“The "fit" between a therapist and client is something I focus heavily on within the first few sessions, as feeling connected is critical to therapeutic outcomes.”
What was your path to becoming a therapist?
I've always wanted to help but wasn't sure how I could best go about this. I worked (by chance) at a residential treatment center in rural New Hampshire and it changed my life and gave me focus. After working with teens who were struggling, I wanted to broaden my ability to help others and worked in community mental health as well as outpatient settings with individuals experiencing issues related to substance, ADHD, sexuality/gender expression, and parenting. I received my master’s in social work in 2012 and then decided to continue on to get my doctorate in clinical psychology, as I care deeply about learning new ways to help others. I continue to feel as though my path is to help people through therapy and I find joy in helping to empower people to define and meet their goals as well as work to process difficult thoughts and feelings.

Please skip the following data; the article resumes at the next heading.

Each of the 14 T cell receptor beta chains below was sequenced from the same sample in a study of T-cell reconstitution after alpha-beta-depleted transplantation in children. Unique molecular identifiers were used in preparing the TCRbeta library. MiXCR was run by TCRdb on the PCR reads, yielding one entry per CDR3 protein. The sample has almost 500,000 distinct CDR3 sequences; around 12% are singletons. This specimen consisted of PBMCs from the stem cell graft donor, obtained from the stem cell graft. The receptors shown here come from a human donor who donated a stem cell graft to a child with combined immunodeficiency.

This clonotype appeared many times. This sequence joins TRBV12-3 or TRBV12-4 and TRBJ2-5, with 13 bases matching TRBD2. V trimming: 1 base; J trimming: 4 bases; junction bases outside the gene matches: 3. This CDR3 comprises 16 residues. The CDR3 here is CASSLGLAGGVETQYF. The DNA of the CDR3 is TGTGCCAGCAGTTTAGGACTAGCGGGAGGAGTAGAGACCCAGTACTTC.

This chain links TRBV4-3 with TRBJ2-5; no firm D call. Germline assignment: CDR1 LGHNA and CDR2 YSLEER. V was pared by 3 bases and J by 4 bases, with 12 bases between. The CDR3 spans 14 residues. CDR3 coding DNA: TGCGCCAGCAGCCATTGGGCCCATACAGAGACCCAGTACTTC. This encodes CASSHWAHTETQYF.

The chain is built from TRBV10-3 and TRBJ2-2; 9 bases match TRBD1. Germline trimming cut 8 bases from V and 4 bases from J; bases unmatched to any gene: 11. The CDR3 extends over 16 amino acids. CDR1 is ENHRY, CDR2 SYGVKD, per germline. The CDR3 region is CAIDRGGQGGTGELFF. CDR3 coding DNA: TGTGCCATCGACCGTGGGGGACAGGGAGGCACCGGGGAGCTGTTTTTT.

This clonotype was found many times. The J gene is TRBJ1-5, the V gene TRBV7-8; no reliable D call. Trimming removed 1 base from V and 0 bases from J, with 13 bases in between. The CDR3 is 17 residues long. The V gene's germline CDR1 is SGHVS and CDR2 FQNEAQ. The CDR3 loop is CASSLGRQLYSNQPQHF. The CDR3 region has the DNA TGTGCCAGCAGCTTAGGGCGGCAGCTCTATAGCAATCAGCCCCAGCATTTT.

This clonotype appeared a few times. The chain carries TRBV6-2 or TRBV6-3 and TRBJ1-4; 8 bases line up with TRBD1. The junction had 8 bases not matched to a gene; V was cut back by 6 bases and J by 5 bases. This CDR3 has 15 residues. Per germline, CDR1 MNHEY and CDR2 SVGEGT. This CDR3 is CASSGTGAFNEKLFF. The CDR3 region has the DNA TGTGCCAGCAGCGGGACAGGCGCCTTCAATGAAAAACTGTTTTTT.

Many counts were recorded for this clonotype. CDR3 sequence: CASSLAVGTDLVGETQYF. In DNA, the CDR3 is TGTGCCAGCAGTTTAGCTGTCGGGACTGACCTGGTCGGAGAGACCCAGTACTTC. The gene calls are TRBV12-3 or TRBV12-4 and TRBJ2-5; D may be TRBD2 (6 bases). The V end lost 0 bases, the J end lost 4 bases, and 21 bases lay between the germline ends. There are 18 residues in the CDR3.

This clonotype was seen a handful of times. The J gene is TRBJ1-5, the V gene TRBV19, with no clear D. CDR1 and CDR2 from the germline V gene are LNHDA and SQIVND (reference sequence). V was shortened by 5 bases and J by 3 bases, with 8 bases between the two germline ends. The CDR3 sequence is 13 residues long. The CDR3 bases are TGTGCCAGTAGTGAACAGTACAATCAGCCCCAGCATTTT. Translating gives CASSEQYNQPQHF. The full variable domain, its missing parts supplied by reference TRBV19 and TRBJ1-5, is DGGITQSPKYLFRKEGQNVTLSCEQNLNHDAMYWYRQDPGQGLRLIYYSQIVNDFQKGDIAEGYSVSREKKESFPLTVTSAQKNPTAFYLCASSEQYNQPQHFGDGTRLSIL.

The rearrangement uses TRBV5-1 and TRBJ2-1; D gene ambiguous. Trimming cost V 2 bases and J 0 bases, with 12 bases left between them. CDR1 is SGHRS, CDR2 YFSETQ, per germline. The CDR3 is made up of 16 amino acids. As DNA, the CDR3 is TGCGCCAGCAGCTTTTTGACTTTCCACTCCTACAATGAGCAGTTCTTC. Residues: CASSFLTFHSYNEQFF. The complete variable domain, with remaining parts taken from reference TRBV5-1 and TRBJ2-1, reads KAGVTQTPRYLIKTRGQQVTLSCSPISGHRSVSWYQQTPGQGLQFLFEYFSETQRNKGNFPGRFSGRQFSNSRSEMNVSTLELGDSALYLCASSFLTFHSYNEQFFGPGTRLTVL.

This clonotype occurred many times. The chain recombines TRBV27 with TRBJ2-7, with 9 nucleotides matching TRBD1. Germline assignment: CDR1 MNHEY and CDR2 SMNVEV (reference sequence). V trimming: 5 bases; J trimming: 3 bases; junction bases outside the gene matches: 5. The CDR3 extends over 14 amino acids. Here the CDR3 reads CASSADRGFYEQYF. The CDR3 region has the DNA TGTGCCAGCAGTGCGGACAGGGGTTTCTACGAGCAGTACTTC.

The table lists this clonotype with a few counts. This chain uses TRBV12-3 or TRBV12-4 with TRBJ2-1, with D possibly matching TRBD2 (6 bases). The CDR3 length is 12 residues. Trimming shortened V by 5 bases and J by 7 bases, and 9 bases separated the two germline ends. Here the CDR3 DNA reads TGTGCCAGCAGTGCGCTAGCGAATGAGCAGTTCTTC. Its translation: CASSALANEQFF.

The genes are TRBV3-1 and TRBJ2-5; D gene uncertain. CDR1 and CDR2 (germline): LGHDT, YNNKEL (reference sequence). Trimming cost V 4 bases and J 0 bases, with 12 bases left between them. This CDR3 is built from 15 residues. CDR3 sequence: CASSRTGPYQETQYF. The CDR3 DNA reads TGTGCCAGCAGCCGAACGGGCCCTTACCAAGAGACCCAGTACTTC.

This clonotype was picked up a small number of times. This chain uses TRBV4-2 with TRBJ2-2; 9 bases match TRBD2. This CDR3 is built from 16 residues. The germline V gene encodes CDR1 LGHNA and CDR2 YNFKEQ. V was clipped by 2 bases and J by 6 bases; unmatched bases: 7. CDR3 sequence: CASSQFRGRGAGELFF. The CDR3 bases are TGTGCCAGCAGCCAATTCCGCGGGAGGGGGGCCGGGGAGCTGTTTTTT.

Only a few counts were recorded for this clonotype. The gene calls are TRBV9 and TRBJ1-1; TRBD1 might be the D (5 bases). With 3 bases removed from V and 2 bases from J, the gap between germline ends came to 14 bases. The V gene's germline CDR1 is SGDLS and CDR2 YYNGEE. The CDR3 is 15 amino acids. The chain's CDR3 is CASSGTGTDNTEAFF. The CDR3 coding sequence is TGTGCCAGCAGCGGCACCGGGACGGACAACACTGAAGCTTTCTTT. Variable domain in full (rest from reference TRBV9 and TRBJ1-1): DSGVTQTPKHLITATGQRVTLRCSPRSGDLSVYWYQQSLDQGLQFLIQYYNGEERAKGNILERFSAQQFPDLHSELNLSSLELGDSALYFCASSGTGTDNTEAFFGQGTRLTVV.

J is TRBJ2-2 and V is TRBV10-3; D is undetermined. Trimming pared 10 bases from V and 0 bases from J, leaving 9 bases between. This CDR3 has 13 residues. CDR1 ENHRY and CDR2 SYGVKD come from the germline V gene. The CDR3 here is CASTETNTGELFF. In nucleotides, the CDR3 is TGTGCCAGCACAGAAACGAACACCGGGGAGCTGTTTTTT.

What should someone know about working with you?
During the intake process, I like to get to know the client and make sure that we are a good fit. The "fit" between a therapist and client is something I focus heavily on within the first few sessions, as feeling connected is critical to therapeutic outcomes. Personally, within the treatment relationship, I tend to be more laid back and have had success with clients who have found other therapists too rigid. I genuinely enjoy working with clients from the LGBTQQIAA+ community, those who are struggling with life transitions, and those who have been diagnosed with ADHD (both inattentive and hyperactive presentations).
How do your own core values shape your approach to therapy?
My core values shape everything I do, whether that be in the way I interact with individuals in the community or through those I help reach their goals in my therapy practice. Two of the most important values that I strive to keep at the heart of my work are justice and empowerment. These values have been shaped by my time working in community mental health and as a part of (and a provider for) the LGBTQQIAA+ community. I have consistently made the choice to attend schools that have a social justice focus because I believe looking at most issues from a broader perspective helps us understand our reactions to certain situations and the relationships in which we engage.
“Personally, within the treatment relationship, I tend to be more laid back and have had success with clients who have found other therapists too rigid.”